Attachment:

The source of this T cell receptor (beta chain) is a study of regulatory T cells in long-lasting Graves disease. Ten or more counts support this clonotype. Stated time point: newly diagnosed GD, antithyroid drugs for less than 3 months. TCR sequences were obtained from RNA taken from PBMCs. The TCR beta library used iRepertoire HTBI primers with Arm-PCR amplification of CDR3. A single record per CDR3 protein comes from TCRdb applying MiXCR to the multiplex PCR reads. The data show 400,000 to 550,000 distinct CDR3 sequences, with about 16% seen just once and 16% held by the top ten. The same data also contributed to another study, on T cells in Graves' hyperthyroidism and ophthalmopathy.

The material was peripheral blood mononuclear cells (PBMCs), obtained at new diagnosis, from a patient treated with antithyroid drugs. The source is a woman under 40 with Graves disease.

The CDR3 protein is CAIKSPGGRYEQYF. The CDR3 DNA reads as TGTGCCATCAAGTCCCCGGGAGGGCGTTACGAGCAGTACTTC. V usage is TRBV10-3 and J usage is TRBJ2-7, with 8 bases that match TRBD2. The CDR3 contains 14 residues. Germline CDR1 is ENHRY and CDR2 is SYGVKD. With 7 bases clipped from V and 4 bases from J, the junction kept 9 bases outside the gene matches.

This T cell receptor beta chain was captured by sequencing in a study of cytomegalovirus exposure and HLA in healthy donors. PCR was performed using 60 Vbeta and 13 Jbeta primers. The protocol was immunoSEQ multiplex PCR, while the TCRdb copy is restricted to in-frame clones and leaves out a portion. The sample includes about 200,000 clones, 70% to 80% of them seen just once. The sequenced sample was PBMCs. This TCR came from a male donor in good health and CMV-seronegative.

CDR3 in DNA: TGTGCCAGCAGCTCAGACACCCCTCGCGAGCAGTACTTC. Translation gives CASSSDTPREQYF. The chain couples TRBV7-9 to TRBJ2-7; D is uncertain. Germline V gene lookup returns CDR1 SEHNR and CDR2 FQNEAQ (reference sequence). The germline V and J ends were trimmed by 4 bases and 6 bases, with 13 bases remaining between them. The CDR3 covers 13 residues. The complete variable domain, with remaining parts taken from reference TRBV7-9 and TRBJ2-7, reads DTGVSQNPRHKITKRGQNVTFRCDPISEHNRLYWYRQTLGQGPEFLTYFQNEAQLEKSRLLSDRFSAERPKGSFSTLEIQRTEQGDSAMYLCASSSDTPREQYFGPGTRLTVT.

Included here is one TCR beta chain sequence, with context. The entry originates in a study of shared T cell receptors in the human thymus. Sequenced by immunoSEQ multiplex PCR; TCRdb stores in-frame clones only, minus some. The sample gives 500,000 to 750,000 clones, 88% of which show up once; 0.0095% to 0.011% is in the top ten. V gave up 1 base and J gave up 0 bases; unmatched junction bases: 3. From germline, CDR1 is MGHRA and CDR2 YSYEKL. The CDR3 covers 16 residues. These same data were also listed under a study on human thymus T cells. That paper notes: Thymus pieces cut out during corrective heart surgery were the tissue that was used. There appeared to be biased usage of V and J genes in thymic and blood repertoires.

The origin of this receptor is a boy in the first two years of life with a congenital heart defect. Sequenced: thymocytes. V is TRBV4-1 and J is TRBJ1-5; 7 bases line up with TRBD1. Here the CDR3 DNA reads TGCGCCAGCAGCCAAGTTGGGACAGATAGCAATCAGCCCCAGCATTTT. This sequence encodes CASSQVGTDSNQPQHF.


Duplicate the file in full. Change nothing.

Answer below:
The source of this T cell receptor (beta chain) is a study of regulatory T cells in long-lasting Graves disease. Ten or more counts support this clonotype. Stated time point: newly diagnosed GD, antithyroid drugs for less than 3 months. TCR sequences were obtained from RNA taken from PBMCs. The TCR beta library used iRepertoire HTBI primers with Arm-PCR amplification of CDR3. A single record per CDR3 protein comes from TCRdb applying MiXCR to the multiplex PCR reads. The data show 400,000 to 550,000 distinct CDR3 sequences, with about 16% seen just once and 16% held by the top ten. The same data also contributed to another study, on T cells in Graves' hyperthyroidism and ophthalmopathy.

The material was peripheral blood mononuclear cells (PBMCs), obtained at new diagnosis, from a patient treated with antithyroid drugs. The source is a woman under 40 with Graves disease.

The CDR3 protein is CAIKSPGGRYEQYF. The CDR3 DNA reads as TGTGCCATCAAGTCCCCGGGAGGGCGTTACGAGCAGTACTTC. V usage is TRBV10-3 and J usage is TRBJ2-7, with 8 bases that match TRBD2. The CDR3 contains 14 residues. Germline CDR1 is ENHRY and CDR2 is SYGVKD. With 7 bases clipped from V and 4 bases from J, the junction kept 9 bases outside the gene matches.

This T cell receptor beta chain was captured by sequencing in a study of cytomegalovirus exposure and HLA in healthy donors. PCR was performed using 60 Vbeta and 13 Jbeta primers. The protocol was immunoSEQ multiplex PCR, while the TCRdb copy is restricted to in-frame clones and leaves out a portion. The sample includes about 200,000 clones, 70% to 80% of them seen just once. The sequenced sample was PBMCs. This TCR came from a male donor in good health and CMV-seronegative.

CDR3 in DNA: TGTGCCAGCAGCTCAGACACCCCTCGCGAGCAGTACTTC. Translation gives CASSSDTPREQYF. The chain couples TRBV7-9 to TRBJ2-7; D is uncertain. Germline V gene lookup returns CDR1 SEHNR and CDR2 FQNEAQ (reference sequence). The germline V and J ends were trimmed by 4 bases and 6 bases, with 13 bases remaining between them. The CDR3 covers 13 residues. The complete variable domain, with remaining parts taken from reference TRBV7-9 and TRBJ2-7, reads DTGVSQNPRHKITKRGQNVTFRCDPISEHNRLYWYRQTLGQGPEFLTYFQNEAQLEKSRLLSDRFSAERPKGSFSTLEIQRTEQGDSAMYLCASSSDTPREQYFGPGTRLTVT.

Included here is one TCR beta chain sequence, with context. The entry originates in a study of shared T cell receptors in the human thymus. Sequenced by immunoSEQ multiplex PCR; TCRdb stores in-frame clones only, minus some. The sample gives 500,000 to 750,000 clones, 88% of which show up once; 0.0095% to 0.011% is in the top ten. V gave up 1 base and J gave up 0 bases; unmatched junction bases: 3. From germline, CDR1 is MGHRA and CDR2 YSYEKL. The CDR3 covers 16 residues. These same data were also listed under a study on human thymus T cells. That paper notes: Thymus pieces cut out during corrective heart surgery were the tissue that was used. There appeared to be biased usage of V and J genes in thymic and blood repertoires.

The origin of this receptor is a boy in the first two years of life with a congenital heart defect. Sequenced: thymocytes. V is TRBV4-1 and J is TRBJ1-5; 7 bases line up with TRBD1. Here the CDR3 DNA reads TGCGCCAGCAGCCAAGTTGGGACAGATAGCAATCAGCCCCAGCATTTT. This sequence encodes CASSQVGTDSNQPQHF.